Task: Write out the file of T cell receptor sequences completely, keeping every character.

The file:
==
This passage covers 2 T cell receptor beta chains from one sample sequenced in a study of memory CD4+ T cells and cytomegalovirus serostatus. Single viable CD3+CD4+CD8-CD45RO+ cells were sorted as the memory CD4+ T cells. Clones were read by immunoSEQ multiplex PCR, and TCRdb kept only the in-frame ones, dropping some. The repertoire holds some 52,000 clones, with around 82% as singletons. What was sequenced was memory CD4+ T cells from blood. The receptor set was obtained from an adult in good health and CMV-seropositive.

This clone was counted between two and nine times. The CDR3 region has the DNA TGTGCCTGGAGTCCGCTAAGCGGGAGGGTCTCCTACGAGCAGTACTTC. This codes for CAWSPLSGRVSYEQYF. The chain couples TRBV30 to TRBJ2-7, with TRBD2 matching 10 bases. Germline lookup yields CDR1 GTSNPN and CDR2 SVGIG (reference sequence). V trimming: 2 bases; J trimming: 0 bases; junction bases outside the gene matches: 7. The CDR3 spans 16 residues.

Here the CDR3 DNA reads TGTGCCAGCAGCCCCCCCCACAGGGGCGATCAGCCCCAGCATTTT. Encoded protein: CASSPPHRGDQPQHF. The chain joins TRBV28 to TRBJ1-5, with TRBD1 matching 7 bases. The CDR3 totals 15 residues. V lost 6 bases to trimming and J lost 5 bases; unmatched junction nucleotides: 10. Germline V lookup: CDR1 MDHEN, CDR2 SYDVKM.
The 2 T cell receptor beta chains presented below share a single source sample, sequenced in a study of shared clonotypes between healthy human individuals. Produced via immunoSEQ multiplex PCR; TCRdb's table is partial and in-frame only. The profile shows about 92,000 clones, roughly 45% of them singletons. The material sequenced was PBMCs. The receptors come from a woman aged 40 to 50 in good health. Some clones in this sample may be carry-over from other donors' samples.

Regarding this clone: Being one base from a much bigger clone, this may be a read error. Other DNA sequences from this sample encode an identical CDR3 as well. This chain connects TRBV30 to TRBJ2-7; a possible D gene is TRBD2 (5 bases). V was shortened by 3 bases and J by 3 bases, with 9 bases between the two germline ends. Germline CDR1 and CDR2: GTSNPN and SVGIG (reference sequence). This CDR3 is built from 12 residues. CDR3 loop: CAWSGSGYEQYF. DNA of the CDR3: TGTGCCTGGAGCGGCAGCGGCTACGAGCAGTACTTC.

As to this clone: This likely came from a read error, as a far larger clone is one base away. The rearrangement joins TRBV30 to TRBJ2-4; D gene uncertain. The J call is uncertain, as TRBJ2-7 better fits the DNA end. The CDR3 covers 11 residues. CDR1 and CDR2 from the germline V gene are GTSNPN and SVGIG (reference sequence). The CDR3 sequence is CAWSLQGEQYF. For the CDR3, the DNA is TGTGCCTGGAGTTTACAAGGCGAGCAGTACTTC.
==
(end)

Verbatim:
This passage covers 2 T cell receptor beta chains from one sample sequenced in a study of memory CD4+ T cells and cytomegalovirus serostatus. Single viable CD3+CD4+CD8-CD45RO+ cells were sorted as the memory CD4+ T cells. Clones were read by immunoSEQ multiplex PCR, and TCRdb kept only the in-frame ones, dropping some. The repertoire holds some 52,000 clones, with around 82% as singletons. What was sequenced was memory CD4+ T cells from blood. The receptor set was obtained from an adult in good health and CMV-seropositive.

This clone was counted between two and nine times. The CDR3 region has the DNA TGTGCCTGGAGTCCGCTAAGCGGGAGGGTCTCCTACGAGCAGTACTTC. This codes for CAWSPLSGRVSYEQYF. The chain couples TRBV30 to TRBJ2-7, with TRBD2 matching 10 bases. Germline lookup yields CDR1 GTSNPN and CDR2 SVGIG (reference sequence). V trimming: 2 bases; J trimming: 0 bases; junction bases outside the gene matches: 7. The CDR3 spans 16 residues.

Here the CDR3 DNA reads TGTGCCAGCAGCCCCCCCCACAGGGGCGATCAGCCCCAGCATTTT. Encoded protein: CASSPPHRGDQPQHF. The chain joins TRBV28 to TRBJ1-5, with TRBD1 matching 7 bases. The CDR3 totals 15 residues. V lost 6 bases to trimming and J lost 5 bases; unmatched junction nucleotides: 10. Germline V lookup: CDR1 MDHEN, CDR2 SYDVKM.
The 2 T cell receptor beta chains presented below share a single source sample, sequenced in a study of shared clonotypes between healthy human individuals. Produced via immunoSEQ multiplex PCR; TCRdb's table is partial and in-frame only. The profile shows about 92,000 clones, roughly 45% of them singletons. The material sequenced was PBMCs. The receptors come from a woman aged 40 to 50 in good health. Some clones in this sample may be carry-over from other donors' samples.

Regarding this clone: Being one base from a much bigger clone, this may be a read error. Other DNA sequences from this sample encode an identical CDR3 as well. This chain connects TRBV30 to TRBJ2-7; a possible D gene is TRBD2 (5 bases). V was shortened by 3 bases and J by 3 bases, with 9 bases between the two germline ends. Germline CDR1 and CDR2: GTSNPN and SVGIG (reference sequence). This CDR3 is built from 12 residues. CDR3 loop: CAWSGSGYEQYF. DNA of the CDR3: TGTGCCTGGAGCGGCAGCGGCTACGAGCAGTACTTC.

As to this clone: This likely came from a read error, as a far larger clone is one base away. The rearrangement joins TRBV30 to TRBJ2-4; D gene uncertain. The J call is uncertain, as TRBJ2-7 better fits the DNA end. The CDR3 covers 11 residues. CDR1 and CDR2 from the germline V gene are GTSNPN and SVGIG (reference sequence). The CDR3 sequence is CAWSLQGEQYF. For the CDR3, the DNA is TGTGCCTGGAGTTTACAAGGCGAGCAGTACTTC.